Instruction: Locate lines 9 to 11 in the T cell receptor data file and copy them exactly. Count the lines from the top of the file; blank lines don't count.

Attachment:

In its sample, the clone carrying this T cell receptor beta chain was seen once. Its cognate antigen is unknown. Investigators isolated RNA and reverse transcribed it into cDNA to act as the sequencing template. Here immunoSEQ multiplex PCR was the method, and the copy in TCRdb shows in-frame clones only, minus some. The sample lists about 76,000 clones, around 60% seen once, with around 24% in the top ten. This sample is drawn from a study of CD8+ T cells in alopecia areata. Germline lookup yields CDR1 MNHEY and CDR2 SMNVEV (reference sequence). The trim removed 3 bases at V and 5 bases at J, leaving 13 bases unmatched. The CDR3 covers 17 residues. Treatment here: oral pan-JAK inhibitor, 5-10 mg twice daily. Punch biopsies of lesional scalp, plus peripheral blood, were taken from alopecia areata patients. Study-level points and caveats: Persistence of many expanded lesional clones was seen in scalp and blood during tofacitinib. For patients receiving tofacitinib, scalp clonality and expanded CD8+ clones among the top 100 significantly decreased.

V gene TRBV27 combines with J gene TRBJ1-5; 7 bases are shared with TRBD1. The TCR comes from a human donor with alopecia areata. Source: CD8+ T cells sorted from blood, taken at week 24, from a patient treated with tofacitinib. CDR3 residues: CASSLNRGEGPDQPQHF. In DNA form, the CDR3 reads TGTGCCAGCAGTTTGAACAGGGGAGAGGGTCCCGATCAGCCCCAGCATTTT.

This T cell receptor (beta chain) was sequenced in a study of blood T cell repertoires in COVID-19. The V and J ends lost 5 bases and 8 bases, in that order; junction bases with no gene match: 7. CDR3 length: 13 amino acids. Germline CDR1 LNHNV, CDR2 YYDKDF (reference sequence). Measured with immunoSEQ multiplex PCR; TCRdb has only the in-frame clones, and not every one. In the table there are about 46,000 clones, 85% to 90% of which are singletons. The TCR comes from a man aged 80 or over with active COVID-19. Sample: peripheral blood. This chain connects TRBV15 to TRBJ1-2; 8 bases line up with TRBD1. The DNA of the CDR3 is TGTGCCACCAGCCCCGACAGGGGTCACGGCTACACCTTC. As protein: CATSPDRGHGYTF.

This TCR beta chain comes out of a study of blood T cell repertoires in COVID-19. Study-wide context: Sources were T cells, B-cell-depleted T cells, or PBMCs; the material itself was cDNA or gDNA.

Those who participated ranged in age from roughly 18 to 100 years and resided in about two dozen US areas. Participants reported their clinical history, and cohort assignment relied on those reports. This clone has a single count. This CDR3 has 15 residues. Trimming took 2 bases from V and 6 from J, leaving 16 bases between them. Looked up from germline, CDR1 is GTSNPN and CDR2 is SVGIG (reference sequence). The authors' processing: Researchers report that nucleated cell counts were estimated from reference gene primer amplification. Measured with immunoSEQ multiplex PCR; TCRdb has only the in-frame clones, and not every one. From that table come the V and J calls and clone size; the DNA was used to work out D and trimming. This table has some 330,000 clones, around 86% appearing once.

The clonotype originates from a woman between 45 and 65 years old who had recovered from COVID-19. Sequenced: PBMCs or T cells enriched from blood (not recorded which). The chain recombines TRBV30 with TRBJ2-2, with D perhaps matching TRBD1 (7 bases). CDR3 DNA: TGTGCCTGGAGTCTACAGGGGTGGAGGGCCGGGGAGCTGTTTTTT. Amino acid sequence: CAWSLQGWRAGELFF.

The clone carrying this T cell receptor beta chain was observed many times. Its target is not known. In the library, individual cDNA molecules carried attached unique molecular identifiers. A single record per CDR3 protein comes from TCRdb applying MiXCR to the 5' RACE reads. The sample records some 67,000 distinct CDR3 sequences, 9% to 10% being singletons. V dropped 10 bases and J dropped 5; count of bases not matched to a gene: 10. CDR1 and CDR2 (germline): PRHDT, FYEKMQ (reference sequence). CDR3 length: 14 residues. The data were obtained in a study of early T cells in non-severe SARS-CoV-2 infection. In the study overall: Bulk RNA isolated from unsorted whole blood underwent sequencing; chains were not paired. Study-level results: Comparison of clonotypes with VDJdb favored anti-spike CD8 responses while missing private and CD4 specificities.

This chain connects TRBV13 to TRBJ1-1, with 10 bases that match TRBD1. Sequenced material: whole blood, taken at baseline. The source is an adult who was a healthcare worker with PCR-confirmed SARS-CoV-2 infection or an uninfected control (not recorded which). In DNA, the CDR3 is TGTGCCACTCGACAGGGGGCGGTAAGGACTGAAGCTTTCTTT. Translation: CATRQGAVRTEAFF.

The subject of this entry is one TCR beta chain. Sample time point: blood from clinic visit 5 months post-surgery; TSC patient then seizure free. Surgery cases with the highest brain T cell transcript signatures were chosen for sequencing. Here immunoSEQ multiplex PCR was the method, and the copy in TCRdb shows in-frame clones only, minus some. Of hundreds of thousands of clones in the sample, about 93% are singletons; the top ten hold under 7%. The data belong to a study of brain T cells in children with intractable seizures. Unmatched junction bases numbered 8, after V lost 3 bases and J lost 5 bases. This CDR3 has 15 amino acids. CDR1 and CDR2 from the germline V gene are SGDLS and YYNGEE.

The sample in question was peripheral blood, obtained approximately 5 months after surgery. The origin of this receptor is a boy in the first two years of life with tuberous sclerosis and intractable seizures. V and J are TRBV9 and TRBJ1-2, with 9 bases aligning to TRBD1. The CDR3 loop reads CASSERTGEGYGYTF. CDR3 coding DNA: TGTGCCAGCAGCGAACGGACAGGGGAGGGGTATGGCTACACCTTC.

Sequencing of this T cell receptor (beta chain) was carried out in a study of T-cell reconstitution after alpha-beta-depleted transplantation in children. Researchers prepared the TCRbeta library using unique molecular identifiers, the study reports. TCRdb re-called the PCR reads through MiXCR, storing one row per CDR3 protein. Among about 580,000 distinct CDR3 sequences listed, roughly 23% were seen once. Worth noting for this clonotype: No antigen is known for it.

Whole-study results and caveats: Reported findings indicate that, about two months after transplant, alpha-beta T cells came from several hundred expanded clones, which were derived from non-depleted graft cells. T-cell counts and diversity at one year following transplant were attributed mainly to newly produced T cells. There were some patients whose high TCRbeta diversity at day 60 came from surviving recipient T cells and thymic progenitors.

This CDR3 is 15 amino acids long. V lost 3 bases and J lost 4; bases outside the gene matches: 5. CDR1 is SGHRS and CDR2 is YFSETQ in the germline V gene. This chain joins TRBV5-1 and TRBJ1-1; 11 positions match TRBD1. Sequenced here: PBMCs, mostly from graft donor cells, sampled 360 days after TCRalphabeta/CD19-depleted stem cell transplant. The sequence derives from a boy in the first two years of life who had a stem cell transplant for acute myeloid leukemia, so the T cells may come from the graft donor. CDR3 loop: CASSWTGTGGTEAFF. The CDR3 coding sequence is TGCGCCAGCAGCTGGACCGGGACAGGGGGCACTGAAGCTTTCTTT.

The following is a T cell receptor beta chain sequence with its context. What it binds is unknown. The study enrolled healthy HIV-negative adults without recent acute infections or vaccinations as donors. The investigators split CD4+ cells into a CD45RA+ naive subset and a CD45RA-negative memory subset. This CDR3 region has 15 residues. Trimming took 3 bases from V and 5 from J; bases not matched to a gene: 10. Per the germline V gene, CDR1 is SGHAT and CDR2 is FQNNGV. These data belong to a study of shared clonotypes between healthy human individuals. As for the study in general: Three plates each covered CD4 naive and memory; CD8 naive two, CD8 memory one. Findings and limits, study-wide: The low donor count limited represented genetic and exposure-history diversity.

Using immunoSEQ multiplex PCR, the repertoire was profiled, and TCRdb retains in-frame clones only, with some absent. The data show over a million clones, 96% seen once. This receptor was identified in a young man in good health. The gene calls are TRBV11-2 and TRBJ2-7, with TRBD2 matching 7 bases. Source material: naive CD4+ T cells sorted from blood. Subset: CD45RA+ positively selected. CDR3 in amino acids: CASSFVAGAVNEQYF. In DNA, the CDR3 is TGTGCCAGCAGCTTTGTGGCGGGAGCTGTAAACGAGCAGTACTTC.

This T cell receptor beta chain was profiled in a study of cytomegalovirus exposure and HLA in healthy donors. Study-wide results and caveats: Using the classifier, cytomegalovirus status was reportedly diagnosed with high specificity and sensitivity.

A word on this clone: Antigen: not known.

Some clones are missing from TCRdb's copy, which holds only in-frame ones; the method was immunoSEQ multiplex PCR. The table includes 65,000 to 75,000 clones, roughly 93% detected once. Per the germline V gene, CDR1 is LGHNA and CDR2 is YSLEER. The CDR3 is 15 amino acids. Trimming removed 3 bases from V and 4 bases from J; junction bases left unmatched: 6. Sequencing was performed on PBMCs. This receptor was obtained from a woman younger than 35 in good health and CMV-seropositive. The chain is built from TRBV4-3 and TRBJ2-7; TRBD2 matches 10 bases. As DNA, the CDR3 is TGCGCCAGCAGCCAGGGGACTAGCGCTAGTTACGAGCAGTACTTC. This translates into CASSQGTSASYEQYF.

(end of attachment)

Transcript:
The subject of this entry is one TCR beta chain. Sample time point: blood from clinic visit 5 months post-surgery; TSC patient then seizure free. Surgery cases with the highest brain T cell transcript signatures were chosen for sequencing. Here immunoSEQ multiplex PCR was the method, and the copy in TCRdb shows in-frame clones only, minus some. Of hundreds of thousands of clones in the sample, about 93% are singletons; the top ten hold under 7%. The data belong to a study of brain T cells in children with intractable seizures. Unmatched junction bases numbered 8, after V lost 3 bases and J lost 5 bases. This CDR3 has 15 amino acids. CDR1 and CDR2 from the germline V gene are SGDLS and YYNGEE.

The sample in question was peripheral blood, obtained approximately 5 months after surgery. The origin of this receptor is a boy in the first two years of life with tuberous sclerosis and intractable seizures. V and J are TRBV9 and TRBJ1-2, with 9 bases aligning to TRBD1. The CDR3 loop reads CASSERTGEGYGYTF. CDR3 coding DNA: TGTGCCAGCAGCGAACGGACAGGGGAGGGGTATGGCTACACCTTC.

Sequencing of this T cell receptor (beta chain) was carried out in a study of T-cell reconstitution after alpha-beta-depleted transplantation in children. Researchers prepared the TCRbeta library using unique molecular identifiers, the study reports. TCRdb re-called the PCR reads through MiXCR, storing one row per CDR3 protein. Among about 580,000 distinct CDR3 sequences listed, roughly 23% were seen once. Worth noting for this clonotype: No antigen is known for it.